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Sunday, July 3, 2016

How you might run ST type tires at 75 to 80

RE Speed Ratings and operation speed.

My comparison to engine redline seems to me to be the easiest for many to understand. It is possible to run an engine right at redline or even above for a short time but I can't find anyone that advocates operating an engine at the rated max speed for any significant time or distance.

High Speed test is not a DOT regulatory test but is a test based on Society of Automotive Engineers testing. To be marked with a speed symbol a new tire needs to run for 30 minutes on a smooth drum at the stated speed.

There is no requirement for a tire to be "conditioned" with a few thousand miles at lower speed over potholes and up on curbs or with 110% of the rated load or for the tire to be able to pass DOT regulatory durability tests after running the SAE High Speed test.

Yes, an increasing number of ST type tires now come with a speed symbol molded on the sidewall. The primary reason for this seems to be to avoid import duties. What many want to ignore is the fundamental truth that the load capacity of ST tires is much higher than an LT type tire based on the premise from 1970 that the ST tire would be on a single axle trailer that was limited to 50 mph operation speed.

Molding the letters "ST" on a tire is not magic. Physics still applies. If people want to drive at 75 or 80 while towing as they would with their LT type tires and not have failures, then I suggest they pay attention to the Physics and limit the actual tire load as if it were an LT type. This is easy to do.

First simply look for an LT type tire with the same dimensions i.e. ST235/75R15 > LT235/75R15 in the Load tables and limit their measured load to the number found in the LT tables.

If you do that you will probably see a significant reduction in tire failures. Of course this also means you are not in the 50+% of RV owners that operate your tires under-inflated.

If you ignore the Facts and Physics of reality you will have to live with the consequences no matter how much you want to believe otherwise.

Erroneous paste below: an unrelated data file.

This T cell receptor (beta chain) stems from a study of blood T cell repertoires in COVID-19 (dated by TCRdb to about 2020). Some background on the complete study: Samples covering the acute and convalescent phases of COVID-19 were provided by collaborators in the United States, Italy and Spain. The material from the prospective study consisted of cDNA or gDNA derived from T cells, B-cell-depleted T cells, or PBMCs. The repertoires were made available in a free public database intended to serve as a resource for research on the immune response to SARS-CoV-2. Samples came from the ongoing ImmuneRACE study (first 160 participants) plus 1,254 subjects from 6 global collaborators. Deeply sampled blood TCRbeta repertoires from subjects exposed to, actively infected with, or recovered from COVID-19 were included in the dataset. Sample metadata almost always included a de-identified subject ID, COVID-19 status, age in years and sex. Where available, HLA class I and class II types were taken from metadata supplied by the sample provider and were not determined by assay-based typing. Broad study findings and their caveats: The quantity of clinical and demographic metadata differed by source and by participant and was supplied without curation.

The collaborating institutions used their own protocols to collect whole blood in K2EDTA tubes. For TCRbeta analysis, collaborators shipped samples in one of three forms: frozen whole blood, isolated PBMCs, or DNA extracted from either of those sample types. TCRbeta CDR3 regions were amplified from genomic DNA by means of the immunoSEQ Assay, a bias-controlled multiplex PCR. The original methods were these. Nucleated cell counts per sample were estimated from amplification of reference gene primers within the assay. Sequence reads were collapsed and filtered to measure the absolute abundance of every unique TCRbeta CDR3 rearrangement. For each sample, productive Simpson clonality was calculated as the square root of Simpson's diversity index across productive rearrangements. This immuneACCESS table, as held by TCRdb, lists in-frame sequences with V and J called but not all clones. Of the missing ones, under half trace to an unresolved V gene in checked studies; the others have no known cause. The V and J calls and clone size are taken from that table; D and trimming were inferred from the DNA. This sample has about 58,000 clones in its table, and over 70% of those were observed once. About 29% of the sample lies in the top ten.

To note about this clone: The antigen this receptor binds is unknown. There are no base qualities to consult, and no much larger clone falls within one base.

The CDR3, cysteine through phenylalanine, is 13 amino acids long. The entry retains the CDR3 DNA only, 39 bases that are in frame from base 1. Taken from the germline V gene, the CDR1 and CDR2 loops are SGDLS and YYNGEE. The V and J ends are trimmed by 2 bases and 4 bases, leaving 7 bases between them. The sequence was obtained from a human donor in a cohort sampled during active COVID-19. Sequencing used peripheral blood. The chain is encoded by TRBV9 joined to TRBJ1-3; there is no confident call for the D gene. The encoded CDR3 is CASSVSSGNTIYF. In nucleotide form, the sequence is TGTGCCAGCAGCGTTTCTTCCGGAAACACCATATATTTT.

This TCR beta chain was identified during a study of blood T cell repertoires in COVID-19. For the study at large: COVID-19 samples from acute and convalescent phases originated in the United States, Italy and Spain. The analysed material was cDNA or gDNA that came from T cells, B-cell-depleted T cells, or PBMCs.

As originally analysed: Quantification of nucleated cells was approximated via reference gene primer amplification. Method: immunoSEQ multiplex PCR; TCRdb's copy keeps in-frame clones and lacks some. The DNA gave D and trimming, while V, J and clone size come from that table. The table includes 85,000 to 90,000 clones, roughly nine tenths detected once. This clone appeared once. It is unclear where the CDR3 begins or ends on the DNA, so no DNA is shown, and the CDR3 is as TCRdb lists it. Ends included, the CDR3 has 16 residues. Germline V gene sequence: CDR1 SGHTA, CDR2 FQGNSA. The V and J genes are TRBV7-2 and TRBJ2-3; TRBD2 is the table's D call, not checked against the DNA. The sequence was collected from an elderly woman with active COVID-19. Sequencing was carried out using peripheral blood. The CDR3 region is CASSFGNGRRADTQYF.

Bottom Line. If you want durability and life more like LY type tires then treat them as if they were LT type tires.

As with the engine in your RV or tow vehicle it may be possible to run faster but it does not mean you will avoid all problems. This post is just about tires and not about safe and reasonable operation of your RV. Personally I think 70 is too fast to drive a "big rig" and 75 is certainly too fast for towing. I have heard comments about an increase in truck tire failures due to increased speed limits in many states. A MAX of 75 is stated in some tire information guides published by major tire companies and as with any maximum, the closer you are to it the more likely you will have some negative consequences.

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  1. Totally agree. So many overload their rigs, under inflate their tires and speed off down the interstate at higher than recommended speeds only to face disaster....and then blame the tire manufacturer.

  2. It seems that no one ever says this if the best brand of tire to use on an RV. We run Michelin tires that cost too much. We always have to replace them due to age and cracks rather than wearing them out. Surely there is a creeper tire for a 36DC Itasca Horizon.

  3. Those of us who grew up in farm country know that tires will take a lot more load than their ratings. We overloaded trailer tires almost every time that we used them. The most surprising thing was that tires failed just as often on an empty trailer as they did on an overloaded one. We just figured that the tires had picked up a nail and gone flat at speed. We would have gone broke if we had purchased fancy tires with high load ratings. I am not trying to challenge science, just sharing the experiences of a lifetime with trailers.

    1. Looks like you have fallen for the common idea that the operating conditions at the instant of failure are why a tire fails. In reality the damage from overload, under-inflation and over-speed are cumulative. Every revolution run at those conditions consumes part of a tire's "life". At some point even normal or under-load operation is the final straw so the tire fails.

  4. Any person that runs their rigs at 70 mph, never mind 75-80 mph, had better give their head a shake. Most are retired so what's your hurry. We travel the 6/300 method (6 hrs or 300 miles, whichever comes first). We arrive at a site, set up, prepare the supper and are sitting down, relaxed and stress free, having a glass of wine by 4. If you are not retired, choose a spot closer to home and travel the same way. You will feel better.

  5. Ken, James & Busy
    I agree that running above 65 is not needed but many insist. Best I can do is to address the tire durability question.


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